Image result for fisher college of business

Fisher College of Business Dean and John W. Berry, Sr. Chair in Business, Anil K. Makhija, says, “Continuous innovation is a priority which is explicitly highlighted in the college’s strategic plan. This innovation guides our approach to how all of our programs are delivered.”

Fisher’s full-time MBA Co-Director Roger Bailey, when discussing the new changes, says, “The data-driven approach to this redesign has yielded a full-time MBA program that is able to maximize the potential of each student. We are excited about how these many changes leverage Fisher’s strengths, and the increased value it will provide to our students, our alumni and the greater business community.”

News of the school’s changes to the full-time MBA come just one year after it adjusted its highly-regarded Working Professionals MBA; its part-time format counterpart. In 2017, Ohio State added a weekend option to the program, which previously only featured a weekday evening schedule.

The new Ohio State full-time MBA also arrives just 12 months after Fisher introduced its 10-month Specialized Master in Business Analytics program.

For more information on the recently revitalized Ohio State MBA and its other programs, head over to the official school website.

Posted in: Chicago, Featured Home, Featured Region, New MBA, News | 0 comments

Aug 22, 2018

Curbing the Conspiracy Mindset at Northwestern, and More – Chicago News

Conspiracy Mindset

Let’s explore some of the most interesting stories that have emerged from Chicago business schools this week.

Conspiracy Theories Abound. Here’s How to Curb Their AllureKellogg Insight

Northwestern Kellogg Clinical Professor of Management and Organizations Cynthia Wang took a social psychological approach to understand what drives conspiratorial perceptions like Pizzagate, and “what are things that can be done by organizations that can prevent this mindset,” highlighted in a recent release from Kellogg Insight.

Wang co-authored a new paper with UCLA’s Jennifer Whitson, Penn State-Erie’s Joongseo Kim, Ohio State’s Tanya Menon, and Ball State’s Brian Webster, which finds that “individuals who exhibit a desire to take action in pursuit of their goals are less prone to conspiratorial thinking.”

The group began to focus on “regulatory focus theory (RFT), which looks at how people go about achieving their goals.” Kellogg Insight explains:

“RFT proposes two main strategies. People with a “promotion-focused” orientation aim to do everything in their power to achieve their hopes and dreams. In this mindset, individuals believe they can shape their future, suggesting that they feel a high degree of control over their environment. Those with a “prevention-focused” orientation, on the other hand, act diligently to protect the security they already have.

The researchers hypothesized that prevention-focused people might be more prone to believe conspiracy theories because conspiracies can feel like a threat to their security. The team suspected that people with a promotion focus, however, would be more skeptical.

The team surveyed three groups of people, including military personnel and college students. Consistently, they found that people who were more “promotion” focused thought they had more agency in what happens to them, and therefore more control. In this frame of mind, those that felt they had more control were less susceptible to believe conspiracy theories.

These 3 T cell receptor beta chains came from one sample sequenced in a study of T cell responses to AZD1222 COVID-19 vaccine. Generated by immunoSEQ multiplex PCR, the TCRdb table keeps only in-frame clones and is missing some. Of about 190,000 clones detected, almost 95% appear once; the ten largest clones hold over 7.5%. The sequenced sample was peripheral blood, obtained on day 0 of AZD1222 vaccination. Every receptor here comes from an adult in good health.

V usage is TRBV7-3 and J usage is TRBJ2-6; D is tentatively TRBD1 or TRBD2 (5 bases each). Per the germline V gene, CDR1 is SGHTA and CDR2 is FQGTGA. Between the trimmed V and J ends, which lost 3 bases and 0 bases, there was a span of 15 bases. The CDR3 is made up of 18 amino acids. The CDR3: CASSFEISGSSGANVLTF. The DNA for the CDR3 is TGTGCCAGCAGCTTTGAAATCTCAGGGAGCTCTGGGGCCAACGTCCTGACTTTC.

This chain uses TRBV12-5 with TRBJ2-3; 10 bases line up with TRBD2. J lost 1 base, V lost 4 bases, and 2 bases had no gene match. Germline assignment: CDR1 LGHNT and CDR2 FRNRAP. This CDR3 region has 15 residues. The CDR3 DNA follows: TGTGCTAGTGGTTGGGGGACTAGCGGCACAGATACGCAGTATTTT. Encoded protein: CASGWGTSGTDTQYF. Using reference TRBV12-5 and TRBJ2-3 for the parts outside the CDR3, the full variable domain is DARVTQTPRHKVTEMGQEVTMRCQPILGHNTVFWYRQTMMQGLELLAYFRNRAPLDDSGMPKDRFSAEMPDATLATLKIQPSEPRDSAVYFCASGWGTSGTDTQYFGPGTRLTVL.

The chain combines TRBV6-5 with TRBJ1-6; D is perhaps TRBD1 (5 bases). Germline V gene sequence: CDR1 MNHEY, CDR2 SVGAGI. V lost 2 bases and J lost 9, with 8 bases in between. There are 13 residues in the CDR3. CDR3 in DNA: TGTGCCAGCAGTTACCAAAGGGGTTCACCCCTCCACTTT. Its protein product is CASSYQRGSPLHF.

You can read more about the group’s research here.

Yuxuan Tang is Ready for His 48 Hours of FameGies School of Business Blog

Gies College of Business senior Yuxuan Tang was one of four University of Illinois students drawn from the Illinois MakerLab and selected to compete in Season 3 of the PBS show Make 48, a “televised national invention competition that gives teams 48 hours to come up with an idea, create a prototype, and present their idea to a panel of judges.”

Tang writes, “It’s an honor. The competition is like a sped-up creation process. Being able to make the model is important, but the rest of the team should diversify. You need some people to see ‘How’s the market? What do customers think of this service?’ That’s what business people do.”

You can read more about Tang’s work here.

Graduate Students Tackle Issue of Clean Water in HaitiQuinlan School of Business Blog

Loyola’s Masters of Social Justice student Josh Goralski spoke with the Quinlan School of Business Blog about his social enterprise, which “focuses on building water filtration businesses [in Haiti] funded through micro-financing.”

This idea is an extension of a business idea he and his undergraduate classmates at Rockhurst University developed to address the 5,700 Haitians water-related diseases claim each year. According to the article, “52.4 percent of Haiti’s rural population does not have access to clean water.”

Loyola student Josh Goralski, pictured in Haiti / Photo via

“Water filters would be sold by local community members. The sellers would be trained and certified to micro-finance the filters affordably for their community members.” According to the article, the ceramic water filter that the Haitian water enterprises sell can “provide clean water for a family of five for up to 10 years with little maintenance, and save families $400+ USD over 10 years.”

Goralski writes that his goal is to “empower communities. We wondered, how do we work with a local community partner, provide access to business education training, and empower these communities?”

You can can read more about Goralski’s work here.

Posted in: Chicago, Featured Home, Featured Region, News | 0 comments

Sep 7, 2017

MBA Alumni Spotlight: Eddie George – Former NFL Star

Eddie George